Lenovo has been pilloried by a number of security experts for shipping software in its consumer Windows devices that not only injects advertising into search engine results, but also has the capability to intercept and hijack SSL/TLS connections to websites, thanks to the installation of a self-signing certificate authority on affected machines.
The issue has remained latent since Mark Hopkins, a Lenovo social media program manager, confirmed in January that the company was installing the Superfish Visual Discovery software on some of its products in order to serve ads.
"Due to some issues (browser pop-up behavior, for example) with the Superfish Visual Discovery browser add-on, we have temporarily removed Superfish from our consumer systems until such time as Superfish is able to provide a software build that addresses these issues. As for units already in market, we have requested that Superfish auto-update a fix that addresses these issues," Hopkins wrote in a Lenovo forum.
"To be clear, Superfish comes with Lenovo consumer products only, and is a technology that helps users find and discover products visually. The technology instantly analyzes images on the web and presents identical and similar product offers that may have lower prices, helping users search for images without knowing exactly what an item is called or how to describe it in a typical text-based search engine."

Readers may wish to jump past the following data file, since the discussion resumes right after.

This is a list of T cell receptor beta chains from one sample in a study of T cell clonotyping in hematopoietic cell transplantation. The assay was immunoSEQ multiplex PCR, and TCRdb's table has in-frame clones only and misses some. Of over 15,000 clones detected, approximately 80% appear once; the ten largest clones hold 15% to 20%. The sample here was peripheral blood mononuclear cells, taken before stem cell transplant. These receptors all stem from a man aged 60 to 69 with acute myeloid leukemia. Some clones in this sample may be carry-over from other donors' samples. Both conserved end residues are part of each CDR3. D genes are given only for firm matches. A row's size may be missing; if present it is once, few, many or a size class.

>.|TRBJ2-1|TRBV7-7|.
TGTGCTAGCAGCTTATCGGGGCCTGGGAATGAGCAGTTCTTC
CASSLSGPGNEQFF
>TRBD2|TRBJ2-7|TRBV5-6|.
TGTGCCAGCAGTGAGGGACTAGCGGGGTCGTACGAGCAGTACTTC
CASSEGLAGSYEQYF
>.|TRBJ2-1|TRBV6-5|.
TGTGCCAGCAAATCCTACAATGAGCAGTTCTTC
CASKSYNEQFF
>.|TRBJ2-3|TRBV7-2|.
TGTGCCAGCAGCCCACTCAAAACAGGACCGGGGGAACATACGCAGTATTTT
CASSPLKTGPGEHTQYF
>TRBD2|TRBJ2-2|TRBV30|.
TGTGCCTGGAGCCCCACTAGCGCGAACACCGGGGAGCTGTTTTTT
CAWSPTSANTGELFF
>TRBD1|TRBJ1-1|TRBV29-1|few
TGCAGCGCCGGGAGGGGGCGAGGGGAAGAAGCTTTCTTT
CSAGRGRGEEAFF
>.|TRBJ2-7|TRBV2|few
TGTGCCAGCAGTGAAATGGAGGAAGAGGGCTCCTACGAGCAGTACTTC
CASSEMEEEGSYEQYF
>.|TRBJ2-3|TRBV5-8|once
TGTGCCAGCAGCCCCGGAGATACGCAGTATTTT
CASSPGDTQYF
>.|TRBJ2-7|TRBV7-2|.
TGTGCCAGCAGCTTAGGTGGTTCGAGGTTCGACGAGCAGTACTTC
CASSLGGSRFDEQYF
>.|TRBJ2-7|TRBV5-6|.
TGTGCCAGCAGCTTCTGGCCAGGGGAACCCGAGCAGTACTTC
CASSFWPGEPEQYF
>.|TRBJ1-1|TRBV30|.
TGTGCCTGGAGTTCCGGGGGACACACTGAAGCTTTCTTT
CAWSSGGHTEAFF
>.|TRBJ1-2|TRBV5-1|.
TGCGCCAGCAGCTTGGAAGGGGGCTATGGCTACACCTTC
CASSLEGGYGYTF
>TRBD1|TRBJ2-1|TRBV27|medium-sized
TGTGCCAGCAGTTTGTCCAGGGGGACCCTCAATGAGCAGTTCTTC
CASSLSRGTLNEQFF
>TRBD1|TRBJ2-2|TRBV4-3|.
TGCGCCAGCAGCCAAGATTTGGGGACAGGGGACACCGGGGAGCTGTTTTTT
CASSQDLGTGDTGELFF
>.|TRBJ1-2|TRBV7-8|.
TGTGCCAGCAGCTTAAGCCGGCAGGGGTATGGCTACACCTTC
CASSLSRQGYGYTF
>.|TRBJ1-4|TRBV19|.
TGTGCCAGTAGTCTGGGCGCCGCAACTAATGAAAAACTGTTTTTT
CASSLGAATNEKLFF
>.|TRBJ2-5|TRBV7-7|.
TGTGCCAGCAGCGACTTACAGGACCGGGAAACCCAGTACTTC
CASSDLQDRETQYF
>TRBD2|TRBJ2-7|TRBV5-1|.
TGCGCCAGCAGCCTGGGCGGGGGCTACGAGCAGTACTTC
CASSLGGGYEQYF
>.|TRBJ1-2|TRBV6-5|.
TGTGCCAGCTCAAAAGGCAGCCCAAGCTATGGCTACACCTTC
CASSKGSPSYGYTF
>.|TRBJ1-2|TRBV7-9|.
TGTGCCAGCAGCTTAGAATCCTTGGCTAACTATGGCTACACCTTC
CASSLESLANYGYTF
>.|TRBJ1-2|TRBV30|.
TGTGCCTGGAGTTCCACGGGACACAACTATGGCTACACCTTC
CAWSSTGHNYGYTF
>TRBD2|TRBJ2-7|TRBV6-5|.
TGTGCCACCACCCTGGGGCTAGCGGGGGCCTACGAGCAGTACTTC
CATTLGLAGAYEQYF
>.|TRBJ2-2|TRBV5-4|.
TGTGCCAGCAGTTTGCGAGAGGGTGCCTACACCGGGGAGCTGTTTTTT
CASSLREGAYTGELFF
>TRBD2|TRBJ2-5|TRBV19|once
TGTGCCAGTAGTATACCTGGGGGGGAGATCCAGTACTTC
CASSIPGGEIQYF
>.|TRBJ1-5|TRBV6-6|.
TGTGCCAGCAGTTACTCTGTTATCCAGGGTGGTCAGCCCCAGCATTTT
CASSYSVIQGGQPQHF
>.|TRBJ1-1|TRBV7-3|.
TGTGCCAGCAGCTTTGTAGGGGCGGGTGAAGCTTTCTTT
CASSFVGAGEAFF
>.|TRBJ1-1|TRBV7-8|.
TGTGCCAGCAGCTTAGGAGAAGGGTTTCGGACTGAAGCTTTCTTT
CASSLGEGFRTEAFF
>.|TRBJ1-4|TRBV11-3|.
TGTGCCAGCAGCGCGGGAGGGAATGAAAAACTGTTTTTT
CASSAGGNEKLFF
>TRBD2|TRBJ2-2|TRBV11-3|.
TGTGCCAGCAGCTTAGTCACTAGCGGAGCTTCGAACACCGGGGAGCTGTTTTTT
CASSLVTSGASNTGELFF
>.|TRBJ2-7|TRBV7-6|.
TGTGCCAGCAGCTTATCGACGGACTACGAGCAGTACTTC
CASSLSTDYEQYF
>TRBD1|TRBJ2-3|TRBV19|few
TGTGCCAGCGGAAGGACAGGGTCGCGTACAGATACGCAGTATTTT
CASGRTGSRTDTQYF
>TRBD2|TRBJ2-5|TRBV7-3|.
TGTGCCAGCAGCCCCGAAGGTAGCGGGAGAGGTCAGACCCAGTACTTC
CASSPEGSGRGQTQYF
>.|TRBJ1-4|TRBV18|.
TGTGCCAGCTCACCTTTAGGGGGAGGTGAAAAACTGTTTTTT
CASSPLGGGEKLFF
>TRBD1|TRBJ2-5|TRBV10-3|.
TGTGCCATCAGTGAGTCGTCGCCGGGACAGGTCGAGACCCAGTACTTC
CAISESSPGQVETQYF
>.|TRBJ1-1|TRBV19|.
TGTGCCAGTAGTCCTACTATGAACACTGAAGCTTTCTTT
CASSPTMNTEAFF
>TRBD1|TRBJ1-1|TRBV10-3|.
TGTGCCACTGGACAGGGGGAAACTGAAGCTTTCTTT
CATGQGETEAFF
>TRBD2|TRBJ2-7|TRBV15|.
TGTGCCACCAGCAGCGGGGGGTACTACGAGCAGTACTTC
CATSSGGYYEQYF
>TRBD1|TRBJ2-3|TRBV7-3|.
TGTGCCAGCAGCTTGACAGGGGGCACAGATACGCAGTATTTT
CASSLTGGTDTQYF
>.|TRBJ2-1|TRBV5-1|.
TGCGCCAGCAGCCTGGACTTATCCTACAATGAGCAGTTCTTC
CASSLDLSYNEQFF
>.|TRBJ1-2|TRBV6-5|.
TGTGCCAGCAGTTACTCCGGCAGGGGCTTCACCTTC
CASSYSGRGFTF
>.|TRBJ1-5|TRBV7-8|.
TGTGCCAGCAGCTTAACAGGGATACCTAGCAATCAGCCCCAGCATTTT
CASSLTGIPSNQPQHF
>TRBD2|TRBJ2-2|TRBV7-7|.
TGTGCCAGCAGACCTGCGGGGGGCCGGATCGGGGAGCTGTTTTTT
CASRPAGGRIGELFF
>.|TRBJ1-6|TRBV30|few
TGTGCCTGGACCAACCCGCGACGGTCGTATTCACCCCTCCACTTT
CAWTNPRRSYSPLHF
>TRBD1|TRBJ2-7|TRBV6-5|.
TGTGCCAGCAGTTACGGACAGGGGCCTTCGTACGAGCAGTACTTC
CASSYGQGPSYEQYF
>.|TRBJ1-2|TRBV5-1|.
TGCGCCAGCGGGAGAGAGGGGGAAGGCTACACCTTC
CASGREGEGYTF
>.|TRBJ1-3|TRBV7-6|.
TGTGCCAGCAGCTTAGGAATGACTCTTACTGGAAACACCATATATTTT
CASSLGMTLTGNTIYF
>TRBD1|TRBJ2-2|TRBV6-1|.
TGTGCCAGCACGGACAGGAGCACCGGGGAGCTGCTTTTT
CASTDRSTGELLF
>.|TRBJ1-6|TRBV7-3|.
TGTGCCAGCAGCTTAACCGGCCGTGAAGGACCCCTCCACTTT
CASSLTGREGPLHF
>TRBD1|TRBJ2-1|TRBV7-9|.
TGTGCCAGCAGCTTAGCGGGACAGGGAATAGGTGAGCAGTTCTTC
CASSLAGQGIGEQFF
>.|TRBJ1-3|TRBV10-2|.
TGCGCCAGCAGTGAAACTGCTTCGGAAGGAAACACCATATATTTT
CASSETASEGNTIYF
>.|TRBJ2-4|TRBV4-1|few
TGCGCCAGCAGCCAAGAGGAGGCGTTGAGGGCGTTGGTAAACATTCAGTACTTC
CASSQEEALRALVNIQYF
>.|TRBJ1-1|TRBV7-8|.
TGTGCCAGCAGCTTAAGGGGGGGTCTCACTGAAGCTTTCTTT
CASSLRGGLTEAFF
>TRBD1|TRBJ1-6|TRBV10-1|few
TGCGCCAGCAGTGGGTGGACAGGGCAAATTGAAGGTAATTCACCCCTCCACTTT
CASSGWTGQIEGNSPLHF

Hopkins said that the software does not monitor user behaviour, with each session being independent.
However, another user on Lenovo's forums discovered that Superfish was installing its own self-signed root certificate authority, allowing the Superfish software to conduct a man-in-the-middle (MITM) attack and view the contents of any connections that should be encrypted.
A Google security engineer, Chris Palmer, confirmed on Twitter that Superfish was intercepting SSL/TLS connections and injecting its own self-signed certificates for all sites on a Yoga 2 laptop, including for Bank of America.
Potentially most damaging of all, Palmer has confirmed with one other affected user that the certificates used share the same key, which leaves any impacted Lenovo user vulnerable to an attack from anyone able to extract the certificate's private key, with the user left without any warning or notice of such an attack.
The only remedy to removing Superfish appears to be reinstalling Windows from a non-Lenovo image, or moving to another operating system -- uninstalling the Superfish software can reportedly leave the root certificate authority behind.
Lenovo was approached for comment, but had not responded by the time of writing.